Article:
neat phrases from Kent Desormeaux

Charles Doyle cdoyle at UGA.EDU
Tue May 6 14:49:41 UTC 2008

Perhaps a related question: Horse racing is considered a SPORT (it's written about in the sports pages of newspapers); but which is the ATHLETE--the horse, the jockey, the owner?

---- Original message ----
>Date: Tue, 6 May 2008 06:19:56 -0700
>From: Jonathan Lighter <wuxxmupp2000 at YAHOO.COM>
>I've watched Animal Planet for so long that this usage seems perfectly ordinary.  Furthermore, the "tragic" part might apply more to the owners of the horse than to the horse itself.
>  But be that as it may.  Eveybody under the age of 115 should know by now what my freshmen knew thirty years ago (Ow! There goes that durned lumbago agin!), that a "tragedy" is just something that's very, very sad.   Like you go, "Oh, no! That really sucks!"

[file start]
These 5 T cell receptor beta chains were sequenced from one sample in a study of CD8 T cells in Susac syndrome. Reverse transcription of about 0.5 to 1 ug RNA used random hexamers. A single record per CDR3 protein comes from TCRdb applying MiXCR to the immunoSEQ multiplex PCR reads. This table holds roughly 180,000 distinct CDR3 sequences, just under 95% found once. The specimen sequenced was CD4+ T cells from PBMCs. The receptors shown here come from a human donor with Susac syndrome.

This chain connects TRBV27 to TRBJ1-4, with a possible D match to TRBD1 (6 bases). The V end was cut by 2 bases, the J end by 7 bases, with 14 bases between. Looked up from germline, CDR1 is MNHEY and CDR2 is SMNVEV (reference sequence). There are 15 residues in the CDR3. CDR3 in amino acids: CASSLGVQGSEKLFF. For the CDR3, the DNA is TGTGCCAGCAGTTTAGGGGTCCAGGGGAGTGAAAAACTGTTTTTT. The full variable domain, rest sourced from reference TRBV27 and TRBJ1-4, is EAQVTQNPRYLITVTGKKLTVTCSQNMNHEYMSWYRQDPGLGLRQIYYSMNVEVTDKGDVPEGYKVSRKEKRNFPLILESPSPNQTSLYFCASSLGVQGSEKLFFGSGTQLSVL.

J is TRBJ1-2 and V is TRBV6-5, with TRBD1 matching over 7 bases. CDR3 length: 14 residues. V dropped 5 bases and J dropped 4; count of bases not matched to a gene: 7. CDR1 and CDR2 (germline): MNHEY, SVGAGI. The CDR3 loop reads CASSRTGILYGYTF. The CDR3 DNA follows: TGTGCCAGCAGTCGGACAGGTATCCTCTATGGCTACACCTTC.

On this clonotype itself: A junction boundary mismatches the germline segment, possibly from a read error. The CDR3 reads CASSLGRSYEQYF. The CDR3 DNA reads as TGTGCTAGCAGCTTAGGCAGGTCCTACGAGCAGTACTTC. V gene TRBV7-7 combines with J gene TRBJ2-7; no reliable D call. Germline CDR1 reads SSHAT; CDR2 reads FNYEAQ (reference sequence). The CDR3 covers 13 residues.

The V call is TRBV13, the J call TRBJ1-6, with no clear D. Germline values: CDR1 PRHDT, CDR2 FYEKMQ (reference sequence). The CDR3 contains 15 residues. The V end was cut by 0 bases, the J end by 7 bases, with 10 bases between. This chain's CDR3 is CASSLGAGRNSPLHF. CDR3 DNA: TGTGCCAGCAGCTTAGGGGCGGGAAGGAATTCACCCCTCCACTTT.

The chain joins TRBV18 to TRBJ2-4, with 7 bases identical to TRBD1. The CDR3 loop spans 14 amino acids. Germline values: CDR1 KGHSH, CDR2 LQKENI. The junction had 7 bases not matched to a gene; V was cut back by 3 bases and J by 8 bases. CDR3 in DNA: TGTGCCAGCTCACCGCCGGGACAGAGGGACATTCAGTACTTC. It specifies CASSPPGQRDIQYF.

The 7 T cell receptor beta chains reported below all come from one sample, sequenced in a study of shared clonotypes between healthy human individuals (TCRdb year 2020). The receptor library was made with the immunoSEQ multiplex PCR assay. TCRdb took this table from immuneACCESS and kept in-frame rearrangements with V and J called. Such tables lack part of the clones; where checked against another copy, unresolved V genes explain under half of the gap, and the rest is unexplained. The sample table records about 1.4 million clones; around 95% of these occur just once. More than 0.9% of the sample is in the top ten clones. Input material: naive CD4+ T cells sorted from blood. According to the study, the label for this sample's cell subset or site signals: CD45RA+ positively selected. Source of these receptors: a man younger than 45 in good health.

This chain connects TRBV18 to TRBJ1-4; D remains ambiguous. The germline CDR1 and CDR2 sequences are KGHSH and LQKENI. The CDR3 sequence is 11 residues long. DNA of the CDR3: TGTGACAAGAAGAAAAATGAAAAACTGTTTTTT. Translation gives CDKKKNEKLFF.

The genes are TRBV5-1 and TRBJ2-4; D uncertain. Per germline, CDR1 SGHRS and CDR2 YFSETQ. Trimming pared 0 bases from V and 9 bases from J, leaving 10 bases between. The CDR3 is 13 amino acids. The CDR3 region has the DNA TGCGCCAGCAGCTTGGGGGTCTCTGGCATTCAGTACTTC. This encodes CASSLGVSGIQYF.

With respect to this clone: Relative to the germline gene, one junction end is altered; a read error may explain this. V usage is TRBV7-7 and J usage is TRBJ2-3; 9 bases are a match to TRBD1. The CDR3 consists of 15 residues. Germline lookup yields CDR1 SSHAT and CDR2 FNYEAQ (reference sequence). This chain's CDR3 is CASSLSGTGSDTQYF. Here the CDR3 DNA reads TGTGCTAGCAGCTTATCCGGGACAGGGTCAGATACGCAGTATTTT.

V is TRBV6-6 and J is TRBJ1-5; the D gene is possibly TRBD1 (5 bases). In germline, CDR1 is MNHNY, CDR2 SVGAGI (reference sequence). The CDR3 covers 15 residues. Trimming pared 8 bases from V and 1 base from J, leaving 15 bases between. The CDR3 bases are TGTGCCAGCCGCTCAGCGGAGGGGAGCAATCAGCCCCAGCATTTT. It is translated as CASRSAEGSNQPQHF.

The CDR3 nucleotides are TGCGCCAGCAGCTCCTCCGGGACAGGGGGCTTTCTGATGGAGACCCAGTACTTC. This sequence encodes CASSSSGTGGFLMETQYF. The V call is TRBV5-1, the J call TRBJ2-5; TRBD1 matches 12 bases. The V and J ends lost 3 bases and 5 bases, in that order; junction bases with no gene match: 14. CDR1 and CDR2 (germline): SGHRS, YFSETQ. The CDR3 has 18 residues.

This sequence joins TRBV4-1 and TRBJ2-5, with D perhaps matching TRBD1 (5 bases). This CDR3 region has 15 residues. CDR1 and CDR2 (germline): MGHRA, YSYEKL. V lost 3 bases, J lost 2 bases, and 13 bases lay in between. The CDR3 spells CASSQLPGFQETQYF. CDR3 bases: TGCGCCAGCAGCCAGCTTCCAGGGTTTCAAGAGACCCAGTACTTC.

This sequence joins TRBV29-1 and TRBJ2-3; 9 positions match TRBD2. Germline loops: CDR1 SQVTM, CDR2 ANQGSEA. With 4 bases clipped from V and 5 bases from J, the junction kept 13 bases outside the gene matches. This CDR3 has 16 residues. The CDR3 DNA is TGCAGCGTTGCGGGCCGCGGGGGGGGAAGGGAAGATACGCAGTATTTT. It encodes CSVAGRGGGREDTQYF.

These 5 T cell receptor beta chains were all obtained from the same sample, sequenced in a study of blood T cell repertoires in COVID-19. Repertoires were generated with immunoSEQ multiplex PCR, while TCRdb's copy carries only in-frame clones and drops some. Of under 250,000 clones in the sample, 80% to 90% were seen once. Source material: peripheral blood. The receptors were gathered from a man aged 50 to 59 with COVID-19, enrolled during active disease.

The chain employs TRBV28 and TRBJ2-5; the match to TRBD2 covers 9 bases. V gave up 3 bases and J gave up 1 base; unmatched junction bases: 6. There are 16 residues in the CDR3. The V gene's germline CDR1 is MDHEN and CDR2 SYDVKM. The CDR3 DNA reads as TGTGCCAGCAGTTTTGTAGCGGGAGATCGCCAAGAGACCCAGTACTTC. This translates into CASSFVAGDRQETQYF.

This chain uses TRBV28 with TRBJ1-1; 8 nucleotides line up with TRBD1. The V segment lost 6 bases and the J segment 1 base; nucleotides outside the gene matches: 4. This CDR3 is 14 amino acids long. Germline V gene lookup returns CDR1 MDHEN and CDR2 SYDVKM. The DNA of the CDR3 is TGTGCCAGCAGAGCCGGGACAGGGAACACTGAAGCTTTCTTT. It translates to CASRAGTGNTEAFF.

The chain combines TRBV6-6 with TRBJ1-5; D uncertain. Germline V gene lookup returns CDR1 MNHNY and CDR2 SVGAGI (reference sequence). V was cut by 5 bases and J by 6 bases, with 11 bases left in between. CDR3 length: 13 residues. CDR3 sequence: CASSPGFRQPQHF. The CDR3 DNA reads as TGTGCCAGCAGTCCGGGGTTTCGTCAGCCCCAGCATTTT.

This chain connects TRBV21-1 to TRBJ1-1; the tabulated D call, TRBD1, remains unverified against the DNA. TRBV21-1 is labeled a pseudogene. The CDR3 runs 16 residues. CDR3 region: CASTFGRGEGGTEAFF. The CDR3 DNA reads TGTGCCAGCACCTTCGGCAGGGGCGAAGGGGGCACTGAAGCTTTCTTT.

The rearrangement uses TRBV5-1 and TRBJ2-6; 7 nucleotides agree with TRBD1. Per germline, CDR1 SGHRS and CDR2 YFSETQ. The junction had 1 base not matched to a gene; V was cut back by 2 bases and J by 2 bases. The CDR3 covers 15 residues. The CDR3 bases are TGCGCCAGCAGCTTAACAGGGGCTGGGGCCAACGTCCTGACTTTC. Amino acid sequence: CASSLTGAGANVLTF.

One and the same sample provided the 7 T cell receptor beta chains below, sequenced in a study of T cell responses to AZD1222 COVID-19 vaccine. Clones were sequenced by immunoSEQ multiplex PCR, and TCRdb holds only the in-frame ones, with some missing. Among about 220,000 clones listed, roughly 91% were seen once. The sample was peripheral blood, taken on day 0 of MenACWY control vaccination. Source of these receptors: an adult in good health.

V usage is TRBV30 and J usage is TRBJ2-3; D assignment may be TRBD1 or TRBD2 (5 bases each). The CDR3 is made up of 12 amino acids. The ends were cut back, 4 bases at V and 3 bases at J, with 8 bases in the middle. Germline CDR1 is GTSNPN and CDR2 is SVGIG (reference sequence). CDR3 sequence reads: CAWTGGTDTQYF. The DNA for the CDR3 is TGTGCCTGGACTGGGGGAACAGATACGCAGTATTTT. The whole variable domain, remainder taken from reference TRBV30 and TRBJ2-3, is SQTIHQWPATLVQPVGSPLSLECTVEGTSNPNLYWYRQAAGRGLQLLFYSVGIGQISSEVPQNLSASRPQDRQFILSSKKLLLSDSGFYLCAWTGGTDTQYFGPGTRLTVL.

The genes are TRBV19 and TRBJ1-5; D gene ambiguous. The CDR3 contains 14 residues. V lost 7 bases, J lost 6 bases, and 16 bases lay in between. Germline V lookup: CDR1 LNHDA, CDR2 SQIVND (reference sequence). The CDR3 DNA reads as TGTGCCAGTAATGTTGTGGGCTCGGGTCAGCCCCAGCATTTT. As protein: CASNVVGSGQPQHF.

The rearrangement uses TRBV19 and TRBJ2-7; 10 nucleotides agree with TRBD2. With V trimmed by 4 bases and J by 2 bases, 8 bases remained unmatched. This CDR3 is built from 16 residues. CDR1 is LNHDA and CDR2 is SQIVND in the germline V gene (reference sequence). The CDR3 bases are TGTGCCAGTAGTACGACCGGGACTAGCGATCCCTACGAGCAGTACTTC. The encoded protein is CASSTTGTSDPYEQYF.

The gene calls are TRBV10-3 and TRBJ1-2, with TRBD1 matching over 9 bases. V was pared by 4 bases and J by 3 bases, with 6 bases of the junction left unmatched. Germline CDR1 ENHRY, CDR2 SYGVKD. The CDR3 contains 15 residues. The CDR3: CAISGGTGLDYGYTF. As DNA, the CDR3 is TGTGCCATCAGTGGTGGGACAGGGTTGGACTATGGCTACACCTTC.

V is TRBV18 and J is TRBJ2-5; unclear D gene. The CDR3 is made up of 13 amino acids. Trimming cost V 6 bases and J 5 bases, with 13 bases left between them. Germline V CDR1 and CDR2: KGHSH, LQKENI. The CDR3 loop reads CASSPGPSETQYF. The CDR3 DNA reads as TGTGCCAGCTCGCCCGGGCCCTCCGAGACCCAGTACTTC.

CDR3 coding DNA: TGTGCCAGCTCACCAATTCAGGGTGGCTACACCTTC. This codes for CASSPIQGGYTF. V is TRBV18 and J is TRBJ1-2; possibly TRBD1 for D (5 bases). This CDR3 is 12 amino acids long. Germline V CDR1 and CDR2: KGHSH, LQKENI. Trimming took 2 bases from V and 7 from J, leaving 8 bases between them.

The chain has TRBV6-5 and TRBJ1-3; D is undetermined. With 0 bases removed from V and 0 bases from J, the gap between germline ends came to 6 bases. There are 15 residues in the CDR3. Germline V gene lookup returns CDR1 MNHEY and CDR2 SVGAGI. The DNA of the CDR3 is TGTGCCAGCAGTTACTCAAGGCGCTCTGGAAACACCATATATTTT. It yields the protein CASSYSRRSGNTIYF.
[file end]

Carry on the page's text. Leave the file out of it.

>  JL
>Wilson Gray <hwgray at GMAIL.COM> wrote:
>Amen, Charlie.
>On Mon, May 5, 2008 at 10:07 AM, Charles Doyle wrote:
>> Speaking of the Kentucky Derby: In the media chatter (oral and printed), the word "tragic" has undergone a further degradation of meaning. It is now a TRAGEDY when a horse gets injured and dies--presumably making the brute a tragic figure?
>> --Charlie

The American Dialect Society -

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